I have no answers how to explain basic concepts of even how are country grew from the funding fathers to this group….rather ironic since this group pulls out the constitution…without even understanding it via our history….Who do you think paid for the railroads, western expansion, Lewis and Clarke……? I do think Governor Deal wants to improve infrastructure, not sure how to get to some of the legislators who use talking points for votes over logic….

      • TheEiger says:

        “Who do you think paid for the railroads.” Three private companies built the first transcontinental railroad and not the federal government as you suggest. I believe those private companies were the Western Pacific Railroad Company, Union Pacific and Central Pacific. So…

        • John Konop says:

          The Eiger,

          In all due respect, you need to brush up on your history….Facts do matter when you debate.

          ……Political maneuvering and economic necessity thus combined to help pass the first of several land grant bills. These made government gifts of public land to the railroad companies in exchange for laying track in designated areas. In 1850, for example, the Illinois Central received a land grant of several million acres. Standard procedure was to distribute land by alternate sections along the proposed railroad line, one section going to the company and the next kept by the government. As land values increased, both the railroads and the government gained. Railroad companies then sold their newly profitable lots and used the proceeds to pay for materials and labor to continue their expansion.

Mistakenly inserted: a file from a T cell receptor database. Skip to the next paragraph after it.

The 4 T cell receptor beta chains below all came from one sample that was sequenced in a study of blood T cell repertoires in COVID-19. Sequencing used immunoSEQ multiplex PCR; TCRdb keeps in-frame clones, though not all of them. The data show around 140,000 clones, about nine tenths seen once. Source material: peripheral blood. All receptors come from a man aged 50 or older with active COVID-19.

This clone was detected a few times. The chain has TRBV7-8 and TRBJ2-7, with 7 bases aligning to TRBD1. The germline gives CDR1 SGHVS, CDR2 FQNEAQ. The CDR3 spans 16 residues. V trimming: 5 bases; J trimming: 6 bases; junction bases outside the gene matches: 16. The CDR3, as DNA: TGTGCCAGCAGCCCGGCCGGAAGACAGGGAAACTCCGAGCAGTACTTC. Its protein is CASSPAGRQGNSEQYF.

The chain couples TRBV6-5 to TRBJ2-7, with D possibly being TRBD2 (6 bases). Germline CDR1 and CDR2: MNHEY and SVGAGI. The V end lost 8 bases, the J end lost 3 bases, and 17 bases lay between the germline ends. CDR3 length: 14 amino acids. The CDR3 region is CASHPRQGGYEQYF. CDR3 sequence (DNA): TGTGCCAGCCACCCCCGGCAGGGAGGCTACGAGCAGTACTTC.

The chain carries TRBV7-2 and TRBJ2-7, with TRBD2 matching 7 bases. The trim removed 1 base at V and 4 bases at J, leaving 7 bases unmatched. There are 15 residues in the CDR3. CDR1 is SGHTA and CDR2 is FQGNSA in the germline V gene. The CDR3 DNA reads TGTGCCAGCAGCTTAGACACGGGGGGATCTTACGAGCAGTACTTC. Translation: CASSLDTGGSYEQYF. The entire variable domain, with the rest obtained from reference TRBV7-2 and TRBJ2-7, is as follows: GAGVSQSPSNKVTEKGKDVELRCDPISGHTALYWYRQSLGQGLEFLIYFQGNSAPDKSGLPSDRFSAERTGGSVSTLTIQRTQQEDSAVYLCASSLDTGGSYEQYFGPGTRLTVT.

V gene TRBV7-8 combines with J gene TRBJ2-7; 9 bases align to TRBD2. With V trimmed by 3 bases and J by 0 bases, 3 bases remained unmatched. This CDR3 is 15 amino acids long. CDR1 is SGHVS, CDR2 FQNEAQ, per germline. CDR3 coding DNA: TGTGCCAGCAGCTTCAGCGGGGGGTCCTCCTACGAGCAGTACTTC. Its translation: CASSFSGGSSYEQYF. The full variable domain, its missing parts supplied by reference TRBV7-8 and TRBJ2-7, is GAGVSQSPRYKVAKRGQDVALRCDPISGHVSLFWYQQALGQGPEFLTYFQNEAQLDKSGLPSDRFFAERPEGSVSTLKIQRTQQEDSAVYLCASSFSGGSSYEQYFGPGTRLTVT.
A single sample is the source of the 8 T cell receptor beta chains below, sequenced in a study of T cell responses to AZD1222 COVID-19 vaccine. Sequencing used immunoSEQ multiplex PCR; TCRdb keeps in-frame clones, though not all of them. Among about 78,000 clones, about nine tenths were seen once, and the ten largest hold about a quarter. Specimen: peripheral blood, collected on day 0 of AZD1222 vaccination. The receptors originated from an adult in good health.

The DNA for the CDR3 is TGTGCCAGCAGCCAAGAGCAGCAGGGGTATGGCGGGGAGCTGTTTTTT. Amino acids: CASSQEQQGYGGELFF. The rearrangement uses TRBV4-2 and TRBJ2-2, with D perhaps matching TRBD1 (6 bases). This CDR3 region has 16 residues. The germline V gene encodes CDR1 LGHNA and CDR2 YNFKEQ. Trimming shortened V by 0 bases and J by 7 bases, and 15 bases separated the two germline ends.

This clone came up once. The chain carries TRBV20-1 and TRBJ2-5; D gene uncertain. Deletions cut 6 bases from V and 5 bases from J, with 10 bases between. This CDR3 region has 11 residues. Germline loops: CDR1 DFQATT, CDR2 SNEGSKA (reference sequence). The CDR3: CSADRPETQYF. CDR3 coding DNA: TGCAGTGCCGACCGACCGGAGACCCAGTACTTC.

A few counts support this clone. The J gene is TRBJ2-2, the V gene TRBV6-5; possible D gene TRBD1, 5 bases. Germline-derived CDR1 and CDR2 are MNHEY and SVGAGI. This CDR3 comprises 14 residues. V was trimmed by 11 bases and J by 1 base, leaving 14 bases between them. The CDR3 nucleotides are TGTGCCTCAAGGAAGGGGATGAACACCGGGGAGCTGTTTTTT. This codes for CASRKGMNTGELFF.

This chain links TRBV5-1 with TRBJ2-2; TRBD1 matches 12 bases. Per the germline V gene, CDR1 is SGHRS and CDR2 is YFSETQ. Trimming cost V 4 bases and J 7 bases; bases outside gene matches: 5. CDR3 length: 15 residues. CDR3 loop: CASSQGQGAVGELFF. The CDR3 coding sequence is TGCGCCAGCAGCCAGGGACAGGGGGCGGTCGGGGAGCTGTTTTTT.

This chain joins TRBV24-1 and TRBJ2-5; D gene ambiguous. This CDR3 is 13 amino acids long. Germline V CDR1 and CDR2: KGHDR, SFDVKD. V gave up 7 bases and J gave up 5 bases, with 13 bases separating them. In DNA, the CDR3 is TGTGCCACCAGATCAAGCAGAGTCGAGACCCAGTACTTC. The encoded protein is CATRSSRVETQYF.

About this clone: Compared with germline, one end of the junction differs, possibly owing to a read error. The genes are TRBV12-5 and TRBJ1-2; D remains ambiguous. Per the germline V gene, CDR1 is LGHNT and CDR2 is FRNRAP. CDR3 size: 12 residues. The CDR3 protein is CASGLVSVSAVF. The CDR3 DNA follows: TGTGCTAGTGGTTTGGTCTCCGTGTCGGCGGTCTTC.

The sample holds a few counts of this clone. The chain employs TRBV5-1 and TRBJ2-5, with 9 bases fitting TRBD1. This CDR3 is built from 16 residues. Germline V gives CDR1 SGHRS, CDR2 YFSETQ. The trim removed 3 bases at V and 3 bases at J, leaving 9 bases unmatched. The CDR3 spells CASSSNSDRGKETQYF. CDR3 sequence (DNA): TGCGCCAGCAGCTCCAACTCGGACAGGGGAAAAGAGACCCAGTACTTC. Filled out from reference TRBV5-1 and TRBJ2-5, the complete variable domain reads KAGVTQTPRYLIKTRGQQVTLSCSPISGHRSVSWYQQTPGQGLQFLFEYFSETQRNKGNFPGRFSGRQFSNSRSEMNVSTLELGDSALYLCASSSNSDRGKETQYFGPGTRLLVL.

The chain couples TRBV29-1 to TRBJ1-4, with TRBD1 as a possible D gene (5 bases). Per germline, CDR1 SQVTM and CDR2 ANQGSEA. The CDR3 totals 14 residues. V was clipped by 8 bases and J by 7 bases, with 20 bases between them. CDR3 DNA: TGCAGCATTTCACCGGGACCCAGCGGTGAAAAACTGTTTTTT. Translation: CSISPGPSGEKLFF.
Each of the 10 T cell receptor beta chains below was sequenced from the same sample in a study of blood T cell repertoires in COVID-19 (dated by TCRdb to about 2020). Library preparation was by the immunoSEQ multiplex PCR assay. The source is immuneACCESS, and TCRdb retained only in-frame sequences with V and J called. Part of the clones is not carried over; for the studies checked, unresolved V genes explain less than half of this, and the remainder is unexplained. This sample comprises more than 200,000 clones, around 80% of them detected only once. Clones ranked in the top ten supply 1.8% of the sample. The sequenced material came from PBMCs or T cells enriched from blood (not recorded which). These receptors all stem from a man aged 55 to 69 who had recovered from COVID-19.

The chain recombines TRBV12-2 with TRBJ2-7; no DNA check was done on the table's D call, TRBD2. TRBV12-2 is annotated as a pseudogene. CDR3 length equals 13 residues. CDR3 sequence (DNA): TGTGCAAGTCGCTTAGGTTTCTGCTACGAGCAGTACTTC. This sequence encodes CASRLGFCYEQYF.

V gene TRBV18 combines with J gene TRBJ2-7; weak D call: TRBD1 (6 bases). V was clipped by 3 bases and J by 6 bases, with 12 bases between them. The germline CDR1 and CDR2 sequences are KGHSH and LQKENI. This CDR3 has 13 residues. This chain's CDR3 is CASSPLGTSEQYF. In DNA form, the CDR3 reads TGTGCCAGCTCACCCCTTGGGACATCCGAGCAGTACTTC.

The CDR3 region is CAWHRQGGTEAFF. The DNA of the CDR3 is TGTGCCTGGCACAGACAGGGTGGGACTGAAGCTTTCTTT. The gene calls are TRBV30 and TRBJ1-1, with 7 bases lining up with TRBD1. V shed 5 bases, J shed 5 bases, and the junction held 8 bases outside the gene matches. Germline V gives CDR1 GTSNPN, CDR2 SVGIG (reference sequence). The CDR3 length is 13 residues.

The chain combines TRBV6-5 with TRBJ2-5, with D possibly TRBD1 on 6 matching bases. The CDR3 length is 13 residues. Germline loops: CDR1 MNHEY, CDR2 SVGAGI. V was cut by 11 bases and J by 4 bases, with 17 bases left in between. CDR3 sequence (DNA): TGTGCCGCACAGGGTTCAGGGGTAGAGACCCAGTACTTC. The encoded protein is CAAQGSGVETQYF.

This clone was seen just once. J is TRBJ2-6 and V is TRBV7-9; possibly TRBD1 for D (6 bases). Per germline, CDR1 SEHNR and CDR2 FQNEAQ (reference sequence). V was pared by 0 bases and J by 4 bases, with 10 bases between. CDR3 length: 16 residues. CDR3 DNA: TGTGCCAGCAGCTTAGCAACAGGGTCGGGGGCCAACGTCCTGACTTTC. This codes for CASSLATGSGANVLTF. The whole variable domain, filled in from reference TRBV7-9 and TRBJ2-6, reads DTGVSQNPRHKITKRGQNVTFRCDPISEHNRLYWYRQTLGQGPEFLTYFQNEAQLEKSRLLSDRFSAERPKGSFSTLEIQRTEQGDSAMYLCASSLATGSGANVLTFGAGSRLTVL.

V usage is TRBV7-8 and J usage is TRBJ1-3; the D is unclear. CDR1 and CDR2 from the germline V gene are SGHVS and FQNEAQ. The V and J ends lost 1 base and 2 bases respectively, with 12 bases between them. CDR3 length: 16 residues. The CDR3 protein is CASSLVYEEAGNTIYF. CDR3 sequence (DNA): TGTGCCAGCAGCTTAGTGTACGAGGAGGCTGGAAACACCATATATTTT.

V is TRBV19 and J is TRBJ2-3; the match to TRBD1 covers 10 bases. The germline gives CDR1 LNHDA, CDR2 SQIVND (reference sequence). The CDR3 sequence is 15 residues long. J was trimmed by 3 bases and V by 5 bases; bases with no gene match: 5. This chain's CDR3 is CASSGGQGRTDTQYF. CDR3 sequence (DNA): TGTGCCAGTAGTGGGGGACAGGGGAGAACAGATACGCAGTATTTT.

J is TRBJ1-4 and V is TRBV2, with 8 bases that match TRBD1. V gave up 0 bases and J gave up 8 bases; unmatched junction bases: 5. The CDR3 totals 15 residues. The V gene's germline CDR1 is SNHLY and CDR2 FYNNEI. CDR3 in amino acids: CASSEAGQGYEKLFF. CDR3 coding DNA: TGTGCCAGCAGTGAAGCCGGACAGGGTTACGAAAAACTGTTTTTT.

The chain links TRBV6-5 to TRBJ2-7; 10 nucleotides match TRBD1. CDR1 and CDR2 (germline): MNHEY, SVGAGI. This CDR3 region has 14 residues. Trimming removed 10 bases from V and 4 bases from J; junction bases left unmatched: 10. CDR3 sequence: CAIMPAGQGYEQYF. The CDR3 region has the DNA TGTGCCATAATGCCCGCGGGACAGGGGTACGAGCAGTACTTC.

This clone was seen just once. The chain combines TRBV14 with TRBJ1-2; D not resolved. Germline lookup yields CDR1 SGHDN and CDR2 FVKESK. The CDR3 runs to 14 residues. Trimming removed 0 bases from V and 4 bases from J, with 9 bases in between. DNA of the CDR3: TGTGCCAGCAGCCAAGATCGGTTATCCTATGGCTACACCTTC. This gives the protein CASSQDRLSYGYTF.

In this way, railroad construction became interwoven with land sales, which provided much of the capital needed to finance future undertakings. Heavy advertising by the railroads in the United States and Western Europe encouraged land sales. Both immigration and westward migration were thus accelerated by railroad development.